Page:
Thursday, July 06, 2006

Kempo Kata Short One

The Kenpo Kata Short One uses the same sequence of blocks as the White Belt Appreciation Form (inward, outward, upward, downward).

Instead of staying still, you take crescent steps between the horse stances. Below is a video of Kathy on Short One, and a few notes on what to focus on. Enjoy learning it.



You will practice Short One  over and over. And over. It's likely you will perform Short One at every belt tests along the way including  the one for your black belt. And your second degree.

Hint: There's a big difference between doing it, and doing it well!  So, frame it in (ie learn the basic steps) and then start focusing on the details. Try to adopt the mentality that you've started a long and satisfying journey of understanding and mastering the art. The trip can last a lifetime. How energetic are your movements? How crisp is your push pull? How perfect is your balance?  How dramatic your presentation? How pure is  your focus?  Enjoy it.  I do. I've been working it now for 8 years and I'm pleased with my progress and the challenges ahead.

Taisho (the leader) says: Position,
Team echoes back: Position -

Taisho - Kempo Kata
Others - Kempo Kata, showing right fist by rotating it up in front of the chest (like it's a weapon)
Taisho - Short Two
Others - Short Two, covering right fist with left open hand (as if we were covering the weapon), turning it forward and down, bowing

Step right (still facing forward or north) into horse stance with hands in chamber.

This kata will basically be your four basic blocks, each done twice, in the same sequence as the white belt appreciation form while moving your horsestance around. One way of thinking of it is you are going to:

- block two punching attacks from the north with inward blocks, then you turn your head and see the attack from your left and yell, kiaa

- block two punching attacks from the west (left) with outward blocks, then you turn your head and see the attack from over your left shoulder and yell, kiaa
- block two attacks from the east (behind you) with upwards blocks, then you turn your head and see the attack from the right and yell, kiaa

- block two kicking attacks from the south (your right) with your downwards blocks, then you turn your head and see the finish, kiaa
- return to start position and bow out.

OK - back to the details of the form - From the horse stance with your arms in chamber, step back with left foot staying in horsestance while doing an inward block with the right hand. (as if you were blocking a punch) Tia .

(same on other side) Step back with right foot staying in horsestance while doing an inward block with the left hand and putting your left hand into chamber. Tia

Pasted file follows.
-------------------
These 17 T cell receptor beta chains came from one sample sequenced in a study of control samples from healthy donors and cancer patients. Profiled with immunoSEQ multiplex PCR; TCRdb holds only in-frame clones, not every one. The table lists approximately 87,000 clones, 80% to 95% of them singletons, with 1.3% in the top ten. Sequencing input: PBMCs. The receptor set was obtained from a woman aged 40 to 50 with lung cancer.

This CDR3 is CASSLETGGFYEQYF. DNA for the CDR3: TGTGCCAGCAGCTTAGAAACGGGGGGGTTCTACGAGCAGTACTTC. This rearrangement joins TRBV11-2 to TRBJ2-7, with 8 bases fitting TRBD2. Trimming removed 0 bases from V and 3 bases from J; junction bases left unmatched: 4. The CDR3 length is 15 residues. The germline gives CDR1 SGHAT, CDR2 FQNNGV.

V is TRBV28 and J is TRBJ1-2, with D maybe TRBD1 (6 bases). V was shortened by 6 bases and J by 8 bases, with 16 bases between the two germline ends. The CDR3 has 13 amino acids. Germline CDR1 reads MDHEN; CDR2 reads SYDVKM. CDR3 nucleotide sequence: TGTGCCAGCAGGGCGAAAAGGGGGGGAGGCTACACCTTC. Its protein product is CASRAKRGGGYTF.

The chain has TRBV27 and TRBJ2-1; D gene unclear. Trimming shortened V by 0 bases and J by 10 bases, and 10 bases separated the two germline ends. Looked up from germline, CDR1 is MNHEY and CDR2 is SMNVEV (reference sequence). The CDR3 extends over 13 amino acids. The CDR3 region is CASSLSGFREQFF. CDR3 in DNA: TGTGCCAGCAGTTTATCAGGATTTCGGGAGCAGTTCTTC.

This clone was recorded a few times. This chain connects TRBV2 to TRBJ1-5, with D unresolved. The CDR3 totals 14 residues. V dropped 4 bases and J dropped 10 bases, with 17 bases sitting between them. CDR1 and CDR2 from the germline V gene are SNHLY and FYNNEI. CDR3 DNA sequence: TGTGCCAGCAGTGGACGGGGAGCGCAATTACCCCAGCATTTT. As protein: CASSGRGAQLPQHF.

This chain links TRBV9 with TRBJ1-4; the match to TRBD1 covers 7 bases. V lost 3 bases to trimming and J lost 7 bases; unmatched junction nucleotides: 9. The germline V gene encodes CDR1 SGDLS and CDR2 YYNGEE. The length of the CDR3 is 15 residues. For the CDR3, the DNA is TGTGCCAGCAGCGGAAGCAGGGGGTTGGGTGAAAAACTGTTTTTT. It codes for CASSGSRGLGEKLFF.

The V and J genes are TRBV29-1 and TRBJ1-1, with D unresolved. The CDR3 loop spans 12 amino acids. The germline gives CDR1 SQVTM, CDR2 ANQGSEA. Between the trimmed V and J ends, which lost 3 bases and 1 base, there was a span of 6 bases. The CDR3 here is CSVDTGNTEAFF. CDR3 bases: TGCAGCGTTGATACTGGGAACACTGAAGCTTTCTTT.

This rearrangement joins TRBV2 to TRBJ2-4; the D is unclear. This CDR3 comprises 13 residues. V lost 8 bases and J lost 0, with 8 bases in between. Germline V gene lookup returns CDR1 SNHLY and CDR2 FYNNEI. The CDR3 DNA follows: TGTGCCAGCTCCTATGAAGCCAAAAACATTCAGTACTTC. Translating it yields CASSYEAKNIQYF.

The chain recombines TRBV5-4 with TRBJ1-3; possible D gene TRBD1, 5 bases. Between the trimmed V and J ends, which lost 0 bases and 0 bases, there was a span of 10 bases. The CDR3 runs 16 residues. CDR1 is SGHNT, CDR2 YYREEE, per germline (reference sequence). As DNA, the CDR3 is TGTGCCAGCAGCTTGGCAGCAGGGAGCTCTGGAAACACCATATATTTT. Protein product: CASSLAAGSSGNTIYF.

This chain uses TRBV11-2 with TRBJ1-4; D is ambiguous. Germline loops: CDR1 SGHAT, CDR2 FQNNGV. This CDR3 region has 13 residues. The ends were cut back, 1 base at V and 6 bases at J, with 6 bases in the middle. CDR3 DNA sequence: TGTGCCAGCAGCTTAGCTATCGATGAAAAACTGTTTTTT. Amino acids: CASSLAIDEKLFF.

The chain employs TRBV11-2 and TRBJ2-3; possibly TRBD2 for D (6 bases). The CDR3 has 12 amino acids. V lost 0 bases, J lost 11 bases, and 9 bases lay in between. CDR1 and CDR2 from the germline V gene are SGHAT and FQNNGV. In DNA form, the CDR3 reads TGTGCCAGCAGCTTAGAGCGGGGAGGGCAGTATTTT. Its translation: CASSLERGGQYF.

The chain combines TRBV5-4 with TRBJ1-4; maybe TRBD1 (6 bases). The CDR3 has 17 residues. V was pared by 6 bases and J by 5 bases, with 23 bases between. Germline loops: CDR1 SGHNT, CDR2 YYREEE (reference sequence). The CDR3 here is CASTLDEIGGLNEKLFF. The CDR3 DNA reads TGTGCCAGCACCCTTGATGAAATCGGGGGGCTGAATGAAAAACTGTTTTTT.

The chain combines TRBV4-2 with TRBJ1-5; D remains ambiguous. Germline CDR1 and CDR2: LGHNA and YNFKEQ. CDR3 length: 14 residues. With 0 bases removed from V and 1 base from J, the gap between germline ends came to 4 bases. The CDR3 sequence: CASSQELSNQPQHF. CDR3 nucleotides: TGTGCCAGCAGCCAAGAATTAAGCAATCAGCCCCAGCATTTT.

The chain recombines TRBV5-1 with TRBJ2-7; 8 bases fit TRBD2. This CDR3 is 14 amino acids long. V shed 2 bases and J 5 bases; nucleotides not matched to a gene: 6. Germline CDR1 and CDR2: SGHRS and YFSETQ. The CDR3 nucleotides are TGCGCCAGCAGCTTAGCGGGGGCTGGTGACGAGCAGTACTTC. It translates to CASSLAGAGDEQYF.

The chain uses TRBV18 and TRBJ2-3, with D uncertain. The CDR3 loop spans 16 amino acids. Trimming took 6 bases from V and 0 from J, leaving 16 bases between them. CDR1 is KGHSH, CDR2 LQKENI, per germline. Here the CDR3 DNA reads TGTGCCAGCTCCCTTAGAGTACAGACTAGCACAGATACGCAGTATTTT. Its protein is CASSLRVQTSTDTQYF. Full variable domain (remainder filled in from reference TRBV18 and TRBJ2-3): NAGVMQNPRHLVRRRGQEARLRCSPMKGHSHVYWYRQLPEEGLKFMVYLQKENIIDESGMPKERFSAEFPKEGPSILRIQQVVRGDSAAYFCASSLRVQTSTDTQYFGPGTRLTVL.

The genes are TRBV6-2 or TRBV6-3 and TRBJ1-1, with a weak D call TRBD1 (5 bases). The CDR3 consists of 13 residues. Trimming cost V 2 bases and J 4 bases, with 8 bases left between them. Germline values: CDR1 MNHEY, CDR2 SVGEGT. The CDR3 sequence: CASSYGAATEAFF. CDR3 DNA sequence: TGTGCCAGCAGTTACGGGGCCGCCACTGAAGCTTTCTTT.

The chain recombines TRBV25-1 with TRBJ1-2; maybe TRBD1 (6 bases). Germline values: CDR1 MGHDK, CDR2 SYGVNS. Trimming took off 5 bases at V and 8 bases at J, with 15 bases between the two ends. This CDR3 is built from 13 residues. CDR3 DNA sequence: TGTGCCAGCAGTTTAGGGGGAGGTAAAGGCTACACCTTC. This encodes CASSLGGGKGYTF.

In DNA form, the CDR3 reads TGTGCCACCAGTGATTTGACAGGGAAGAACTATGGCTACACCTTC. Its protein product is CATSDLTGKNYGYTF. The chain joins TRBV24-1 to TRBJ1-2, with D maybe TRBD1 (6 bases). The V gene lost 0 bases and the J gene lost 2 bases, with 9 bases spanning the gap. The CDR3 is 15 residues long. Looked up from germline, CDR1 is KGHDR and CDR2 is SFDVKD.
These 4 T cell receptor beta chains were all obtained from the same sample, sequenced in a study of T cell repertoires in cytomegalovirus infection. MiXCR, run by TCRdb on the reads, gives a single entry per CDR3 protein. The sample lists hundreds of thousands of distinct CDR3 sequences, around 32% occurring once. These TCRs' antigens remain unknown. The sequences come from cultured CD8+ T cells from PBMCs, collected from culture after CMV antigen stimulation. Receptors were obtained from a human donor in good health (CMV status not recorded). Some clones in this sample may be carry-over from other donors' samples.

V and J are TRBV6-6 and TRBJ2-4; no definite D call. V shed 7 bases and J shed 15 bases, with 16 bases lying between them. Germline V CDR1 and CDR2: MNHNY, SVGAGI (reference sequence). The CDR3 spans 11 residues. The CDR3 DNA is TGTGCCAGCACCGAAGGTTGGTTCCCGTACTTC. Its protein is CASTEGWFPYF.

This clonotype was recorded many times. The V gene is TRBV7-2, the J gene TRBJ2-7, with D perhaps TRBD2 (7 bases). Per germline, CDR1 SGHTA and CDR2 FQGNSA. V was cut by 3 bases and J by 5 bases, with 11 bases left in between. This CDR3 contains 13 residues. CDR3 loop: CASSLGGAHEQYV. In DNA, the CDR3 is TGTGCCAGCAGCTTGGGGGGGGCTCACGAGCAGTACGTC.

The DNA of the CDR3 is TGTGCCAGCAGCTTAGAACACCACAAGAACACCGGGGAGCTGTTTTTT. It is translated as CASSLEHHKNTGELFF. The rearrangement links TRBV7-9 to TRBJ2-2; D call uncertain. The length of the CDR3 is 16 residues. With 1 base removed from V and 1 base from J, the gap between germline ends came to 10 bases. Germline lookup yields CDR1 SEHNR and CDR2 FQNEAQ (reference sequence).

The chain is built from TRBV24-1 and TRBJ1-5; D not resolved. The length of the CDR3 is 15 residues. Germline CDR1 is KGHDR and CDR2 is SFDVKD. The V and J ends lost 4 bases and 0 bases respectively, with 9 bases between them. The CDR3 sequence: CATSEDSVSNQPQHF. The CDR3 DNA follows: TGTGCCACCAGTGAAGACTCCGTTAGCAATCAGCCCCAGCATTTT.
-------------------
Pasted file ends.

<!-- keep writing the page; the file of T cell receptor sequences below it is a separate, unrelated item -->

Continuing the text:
Look over your left shoulder (to see the new attacker) kiaa

Turn to your left by stepping with your rear right foot and pivoting on your forward left foot and doing an outward block with the left hand. Step back with your left foot doing an inward block with your right.

Look backwards over your left shoulder (to see the attacker). Move your right back foot in adjustment step so that you are now facing the other way and do an upward left block. Step back and do an upwards right block. Look right.
Turn right by moving your back left leg while doing a right downwards block with the right. Step back and do a left downwards block.

Look behind you over your right shoulder and return to the starting direction while pulling your hands back into chamber with aieeesa. Finish by standing up by bringing in your left leg, showing the kenpo salute (left hand over right fist) and then go to position by stepping to the right (double punch forward and low). T set while stepping back to the right so legs are together. Bow and done.

Notes of what to focus on:
  1. Maintain great horse stances.
  2. Do not raise and lower your level through the kata. Keep your head at the same height as you move around.
  3. Make sure you hit each stance and stay in it for a second before moving on to the next. Even when the pace is very fast, it's important to freeze for a moment in each position.
  4. After each pair of blocks, be sure to turn your head towards the new direction as if you are looking and seeing a new attacker. The idea behind the kata is that you are defending yourself from attacks from each direction. This is why you look in the direction, as if to see a new attacker, before you turn to defend yourself.
  5. Each and every block should be very intense, a showcase.
Kenpo vs Kempo - What's the difference? Best I can tell nothing. Both are transliterations from Chinese. Remember that the capital city of China has been translated as various times as Peking, Beijing, and Peping into English because we do not have the same sounds (phonemes) in English as they have in Chinese. So we pick the closest sounds in English to correspond to the Chinese. Apparently, the sound in Chinese is something close to an n or m sound.

1 comment:

JohnE said...

This kata is generally to get your orange belt.